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Jun 29, 2020

Air Canada has most refund complaints of all foreign airlines in U.S.

What the Canada-U.S. border closure extension means for airlines


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Air Canada has more customer complaints about refunds to the U.S. Department of Transportation than any non-U.S. airline.

The department says Air Canada received 969 refund complaints out of 7,568 in April, or 13 per cent, outpacing more than 80 carriers in the category.

The Montreal-based airline ranked third for refund complaints of any carrier, after United Airlines and American Airlines.

Air Canada and other Canadian airlines have refused to reimburse most customers whose flights were cancelled due to the COVID-19 pandemic.

The U.S., like the European Union, requires airlines to refund passengers. A complaint to the U.S. transportation department offers a potential path to reimbursement for some Air Canada customers who have been turned down north of the border.

Despite the high complaint numbers, Air Canada carries fewer passengers on flights with a U.S. segment than British Air and Lufthansa as well as four U.S. airlines, according to 2018 figures from the U.S. Bureau of Transportation Statistics.

WestJet Airlines Ltd. ranks right below Air Canada in cross-border passenger numbers, but garnered the 10th-most refund complaints at 217, tying with Air France. WestJet has said customers on U.S. or U.K. flights are entitled to refunds.

Air Canada did not immediately reply to questions Monday.

"The APPR (Canada's Air Passenger Protection Regulations) and CTA only require that airlines ensure passengers can complete their journeys," the airline said in a June 23 filing to the U.S. Department of Transportation. "In addition, CTA has approved the use of travel credits or vouchers during the COVID-19 epidemic."

Air Canada has returned about $1 billion to customers who bought more expensive refundable tickets, but still has some $2.6 billion from advance ticket sales, according to an Air Canada executive's testimony to the House of Commons health committee last week.

In place of refunds, Air Canada and other carriers have generally offered travel credits to customers with flights called off as a result of the coronavirus crisis, which has drastically shrunk their income amid broad border closures and low travel demand.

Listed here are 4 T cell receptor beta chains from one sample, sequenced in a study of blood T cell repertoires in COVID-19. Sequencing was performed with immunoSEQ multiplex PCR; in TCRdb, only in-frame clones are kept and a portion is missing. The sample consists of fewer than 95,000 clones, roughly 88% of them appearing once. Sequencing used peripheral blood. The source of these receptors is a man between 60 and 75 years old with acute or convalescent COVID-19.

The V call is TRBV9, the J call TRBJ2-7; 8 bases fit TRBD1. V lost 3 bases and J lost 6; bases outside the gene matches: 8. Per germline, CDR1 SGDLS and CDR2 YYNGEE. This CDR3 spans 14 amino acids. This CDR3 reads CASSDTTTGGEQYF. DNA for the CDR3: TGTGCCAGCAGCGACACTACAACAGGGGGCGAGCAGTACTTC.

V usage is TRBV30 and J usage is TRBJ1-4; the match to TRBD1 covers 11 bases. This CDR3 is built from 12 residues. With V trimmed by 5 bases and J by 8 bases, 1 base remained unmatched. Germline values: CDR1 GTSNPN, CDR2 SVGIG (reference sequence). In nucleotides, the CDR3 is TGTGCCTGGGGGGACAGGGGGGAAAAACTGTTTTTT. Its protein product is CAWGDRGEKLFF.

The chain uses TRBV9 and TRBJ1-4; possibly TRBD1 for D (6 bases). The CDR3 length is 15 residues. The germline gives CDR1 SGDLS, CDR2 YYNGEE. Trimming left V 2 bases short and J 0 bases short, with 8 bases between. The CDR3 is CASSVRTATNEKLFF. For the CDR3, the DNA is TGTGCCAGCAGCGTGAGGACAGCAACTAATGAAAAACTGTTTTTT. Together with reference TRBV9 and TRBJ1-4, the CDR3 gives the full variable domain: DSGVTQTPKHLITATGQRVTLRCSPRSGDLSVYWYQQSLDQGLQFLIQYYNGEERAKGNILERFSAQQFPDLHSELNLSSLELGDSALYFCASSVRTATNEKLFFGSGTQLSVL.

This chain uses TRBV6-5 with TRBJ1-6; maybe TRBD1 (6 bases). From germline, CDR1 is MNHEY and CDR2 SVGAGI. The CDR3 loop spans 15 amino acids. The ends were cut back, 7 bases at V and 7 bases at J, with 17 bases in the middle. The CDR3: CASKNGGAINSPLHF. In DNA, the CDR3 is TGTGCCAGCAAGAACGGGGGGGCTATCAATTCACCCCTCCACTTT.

Air Canada, WestJet and Air Transat have said their stance on refunds aligns with federal regulations and guidance posted over the past three months by the Canadian Transportation Agency (CTA).

Contract law and legal precedent suggest that's not the case, says passenger rights advocate Gabor Lukacs.

"The law has been very clear in Canada for the past 16 years. It was reaffirmed on four different occasions by the Canadian Transportation Agency's legally binding decisions," Lukacs said.

"No one is suggesting the airline should be paying compensation on top of the refund. We are just talking about giving back to passengers the money that they paid but got no services for," he said.

"A refund is a universal principal across Canada...Our whole economy would fall apart if a merchant was allowed to not provide a refund."

The CTA's approval of airline travel credits -- cited by Air Canada in its complaint response -- was conditional on contracts of carriage and regulatory precedent, said CTA chairman Scott Streiner.

"It's not a binding order," he told The Canadian Press last week. The regulator's online posts offer "a general statement" or "guidance" rather than hard directives, he said.

In its complaint responses, Air Canada also argues that the U.S. transportation department's refund enforcement order contradicts case law and does not "have the force of law."

The position stands in contrast to that of WestJet, which changed its policy to reimburse customers on flights between the U.S. and Canada that were cancelled due to the pandemic after "carefully monitoring the regulatory frameworks" across jurisdictions. In 2018, the company flew 4.95 million passengers on cross-border routes.

Earlier this month, Air Canada quietly changed its refund policy earlier to allow some customers with cancelled flight tickets to recoup their cash -- but not passengers whose trips originated in Canada.

Travellers with flights originating in the European Union, Switzerland or Iceland are entitled to receive a refund, the airline said, but passengers who were slated to fly one-way or round-trip from Canada to Europe are not.